5) But Hannah's return wasn't needed: While Katherine Langford was fantastic as Hannah in season one, bringing her back in ghostly form for Clay cheapens things somewhat. It's in a bid to show his grief but it's clunky in its execution. It also arguably leaves the show a little too close to comfort on the glamorisation of suicide criticism.
6) Although Alex and Zach were a pleasant surprise: In one of the sharper storylines of a very, very busy second season, sensitive athlete Zach Dempsey (Riverdale's Ross Butler) helps Alex Standall (Miles Heizer) recover from a suicide attempt through physiotherapy. Butler as Zach is one of the standout roles of the season, while the pair play off one another well.
7) There are plenty of positive messages: In more evidence that the show has its heart in the right place, there are numerous examples of how it's trying to offer the right messages. Characters not so subtly discuss the importance of talking and opening up on more than one occasion. As someone who has struggled with depression, anxiety and suicidal thoughts in the past, there was plenty of it that rung true.
8) But it's an exhausting watch: Somehow, despite the positive messages, the show can feel bleak. I think it boils down to the fact that so many of these messages didn't lead to any positive actions. The moments of hope and happiness feel fleeting while the misery, violence, injustice and cruelty feel ever-present. Sure, it may well reflect the world but can't anyone catch a break? Just once?!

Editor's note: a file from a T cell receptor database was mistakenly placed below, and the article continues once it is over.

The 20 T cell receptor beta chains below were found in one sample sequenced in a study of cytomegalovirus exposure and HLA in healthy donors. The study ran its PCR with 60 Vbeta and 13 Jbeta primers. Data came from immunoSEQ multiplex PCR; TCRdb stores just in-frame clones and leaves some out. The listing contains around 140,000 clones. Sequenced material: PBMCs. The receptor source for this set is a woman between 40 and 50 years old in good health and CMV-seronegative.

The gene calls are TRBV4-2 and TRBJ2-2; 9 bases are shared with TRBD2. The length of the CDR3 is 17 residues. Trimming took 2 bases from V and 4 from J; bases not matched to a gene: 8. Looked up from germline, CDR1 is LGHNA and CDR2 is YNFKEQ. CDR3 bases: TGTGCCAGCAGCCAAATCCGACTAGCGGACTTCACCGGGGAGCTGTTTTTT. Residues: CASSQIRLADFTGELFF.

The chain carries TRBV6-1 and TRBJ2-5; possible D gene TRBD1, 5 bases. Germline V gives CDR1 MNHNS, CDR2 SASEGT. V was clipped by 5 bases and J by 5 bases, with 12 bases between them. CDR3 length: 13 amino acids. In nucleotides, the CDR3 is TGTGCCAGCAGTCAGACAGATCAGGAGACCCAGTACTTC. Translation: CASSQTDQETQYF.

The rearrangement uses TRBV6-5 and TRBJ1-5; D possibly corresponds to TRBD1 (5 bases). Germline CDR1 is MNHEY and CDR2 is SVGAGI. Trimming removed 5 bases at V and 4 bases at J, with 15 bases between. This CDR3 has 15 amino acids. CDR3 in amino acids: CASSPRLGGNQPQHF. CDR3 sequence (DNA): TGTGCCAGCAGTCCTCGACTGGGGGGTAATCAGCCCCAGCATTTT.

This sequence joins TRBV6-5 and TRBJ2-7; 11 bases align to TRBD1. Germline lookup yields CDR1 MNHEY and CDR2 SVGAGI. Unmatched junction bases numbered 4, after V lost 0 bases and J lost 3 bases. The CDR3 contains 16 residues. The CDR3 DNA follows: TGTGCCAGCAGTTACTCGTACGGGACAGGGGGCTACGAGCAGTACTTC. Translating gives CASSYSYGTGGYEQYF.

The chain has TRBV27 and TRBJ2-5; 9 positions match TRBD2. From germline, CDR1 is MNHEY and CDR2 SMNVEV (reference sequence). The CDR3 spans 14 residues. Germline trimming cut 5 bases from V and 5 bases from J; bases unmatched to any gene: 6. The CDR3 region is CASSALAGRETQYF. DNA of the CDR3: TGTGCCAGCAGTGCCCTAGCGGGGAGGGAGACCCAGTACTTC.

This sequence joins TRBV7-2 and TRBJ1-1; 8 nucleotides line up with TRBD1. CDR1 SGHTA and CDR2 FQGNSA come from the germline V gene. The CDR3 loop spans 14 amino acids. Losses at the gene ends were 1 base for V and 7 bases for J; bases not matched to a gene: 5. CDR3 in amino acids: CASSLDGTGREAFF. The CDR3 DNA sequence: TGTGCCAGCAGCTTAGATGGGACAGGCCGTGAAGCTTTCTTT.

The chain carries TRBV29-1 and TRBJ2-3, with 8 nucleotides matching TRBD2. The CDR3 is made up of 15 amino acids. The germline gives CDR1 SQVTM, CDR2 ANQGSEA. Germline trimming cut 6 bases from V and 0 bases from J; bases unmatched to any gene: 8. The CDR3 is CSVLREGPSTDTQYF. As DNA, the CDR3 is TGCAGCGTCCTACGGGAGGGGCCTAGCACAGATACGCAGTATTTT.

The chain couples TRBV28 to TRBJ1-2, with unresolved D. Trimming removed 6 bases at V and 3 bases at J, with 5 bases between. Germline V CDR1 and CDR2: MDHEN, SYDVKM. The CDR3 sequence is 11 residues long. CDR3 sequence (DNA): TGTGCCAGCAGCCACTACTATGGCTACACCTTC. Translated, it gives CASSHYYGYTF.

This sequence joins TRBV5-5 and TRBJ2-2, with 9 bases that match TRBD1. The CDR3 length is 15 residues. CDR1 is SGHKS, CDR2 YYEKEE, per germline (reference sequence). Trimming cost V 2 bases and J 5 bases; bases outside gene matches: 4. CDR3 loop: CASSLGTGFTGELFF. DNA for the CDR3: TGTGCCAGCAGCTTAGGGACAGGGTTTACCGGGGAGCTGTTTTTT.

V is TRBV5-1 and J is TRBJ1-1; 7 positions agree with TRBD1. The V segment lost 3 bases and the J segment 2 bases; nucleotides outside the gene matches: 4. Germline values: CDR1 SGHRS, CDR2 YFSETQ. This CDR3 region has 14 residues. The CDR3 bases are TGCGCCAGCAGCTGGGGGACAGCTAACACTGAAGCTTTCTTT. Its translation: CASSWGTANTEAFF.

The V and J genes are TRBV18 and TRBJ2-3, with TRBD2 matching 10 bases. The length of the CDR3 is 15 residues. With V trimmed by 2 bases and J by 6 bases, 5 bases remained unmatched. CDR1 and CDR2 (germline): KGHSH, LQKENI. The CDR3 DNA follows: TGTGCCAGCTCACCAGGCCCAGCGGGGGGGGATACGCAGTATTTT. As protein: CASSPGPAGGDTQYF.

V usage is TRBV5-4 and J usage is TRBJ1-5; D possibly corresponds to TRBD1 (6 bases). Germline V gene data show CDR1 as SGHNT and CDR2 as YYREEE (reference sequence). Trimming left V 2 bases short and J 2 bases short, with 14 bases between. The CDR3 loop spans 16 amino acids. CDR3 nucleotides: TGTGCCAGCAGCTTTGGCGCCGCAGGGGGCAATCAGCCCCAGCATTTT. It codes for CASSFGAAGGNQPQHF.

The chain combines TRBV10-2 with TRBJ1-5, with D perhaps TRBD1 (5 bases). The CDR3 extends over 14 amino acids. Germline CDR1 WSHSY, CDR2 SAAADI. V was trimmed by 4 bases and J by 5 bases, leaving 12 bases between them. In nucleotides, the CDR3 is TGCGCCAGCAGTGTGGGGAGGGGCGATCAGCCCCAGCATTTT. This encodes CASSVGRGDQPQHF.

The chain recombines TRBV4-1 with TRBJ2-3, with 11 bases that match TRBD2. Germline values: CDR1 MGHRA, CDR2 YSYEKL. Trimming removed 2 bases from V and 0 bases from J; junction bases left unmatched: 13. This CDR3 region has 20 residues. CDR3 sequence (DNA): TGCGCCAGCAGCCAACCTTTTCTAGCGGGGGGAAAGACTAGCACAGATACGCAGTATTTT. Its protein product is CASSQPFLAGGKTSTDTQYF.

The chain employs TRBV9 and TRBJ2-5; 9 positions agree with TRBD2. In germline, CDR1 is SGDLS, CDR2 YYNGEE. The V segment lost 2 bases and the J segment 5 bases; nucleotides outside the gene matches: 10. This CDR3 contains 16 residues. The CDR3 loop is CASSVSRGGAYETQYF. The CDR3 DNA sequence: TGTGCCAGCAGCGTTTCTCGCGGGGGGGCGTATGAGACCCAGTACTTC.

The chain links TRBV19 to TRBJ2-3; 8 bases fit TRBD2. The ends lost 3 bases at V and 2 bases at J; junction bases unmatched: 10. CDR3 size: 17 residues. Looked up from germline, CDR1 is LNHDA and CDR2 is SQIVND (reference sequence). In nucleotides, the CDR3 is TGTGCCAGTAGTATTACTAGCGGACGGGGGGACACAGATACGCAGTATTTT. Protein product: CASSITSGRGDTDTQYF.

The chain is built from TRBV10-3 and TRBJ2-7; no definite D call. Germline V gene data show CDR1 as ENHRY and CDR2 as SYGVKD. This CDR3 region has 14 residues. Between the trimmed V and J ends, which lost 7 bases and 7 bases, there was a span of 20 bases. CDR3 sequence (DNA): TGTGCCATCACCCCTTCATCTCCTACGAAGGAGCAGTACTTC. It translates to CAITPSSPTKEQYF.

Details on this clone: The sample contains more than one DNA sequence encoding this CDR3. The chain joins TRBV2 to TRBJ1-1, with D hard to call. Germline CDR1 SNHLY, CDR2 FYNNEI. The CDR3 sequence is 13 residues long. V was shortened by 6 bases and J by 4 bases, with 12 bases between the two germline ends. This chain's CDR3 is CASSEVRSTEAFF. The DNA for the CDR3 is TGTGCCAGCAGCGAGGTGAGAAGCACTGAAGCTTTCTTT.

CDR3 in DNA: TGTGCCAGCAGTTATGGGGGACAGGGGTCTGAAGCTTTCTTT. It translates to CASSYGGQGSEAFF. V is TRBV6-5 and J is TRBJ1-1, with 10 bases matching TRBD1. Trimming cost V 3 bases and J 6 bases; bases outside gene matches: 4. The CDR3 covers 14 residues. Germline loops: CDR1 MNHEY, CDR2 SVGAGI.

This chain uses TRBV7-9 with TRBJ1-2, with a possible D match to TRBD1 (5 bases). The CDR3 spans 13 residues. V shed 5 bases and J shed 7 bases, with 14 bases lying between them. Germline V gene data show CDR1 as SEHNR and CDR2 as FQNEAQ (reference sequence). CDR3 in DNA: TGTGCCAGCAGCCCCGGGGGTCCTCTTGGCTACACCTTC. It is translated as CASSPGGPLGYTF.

9) And the episodes are long: Perhaps it's a lack of focus, maybe it's the tone, but there were many occasions I'd check how much longer an episode was and find I still had well over 30 minutes to go. They drag. A lot. They could do with being around 15 minutes shorter.
10) The hallway fight scene is a highlight: Towards the end of the season, as the name suggests, there's a wild fight in the school corridor. It's hilarious and satisfying in equal measure. I will say no more but it will put a smile on your face when it comes.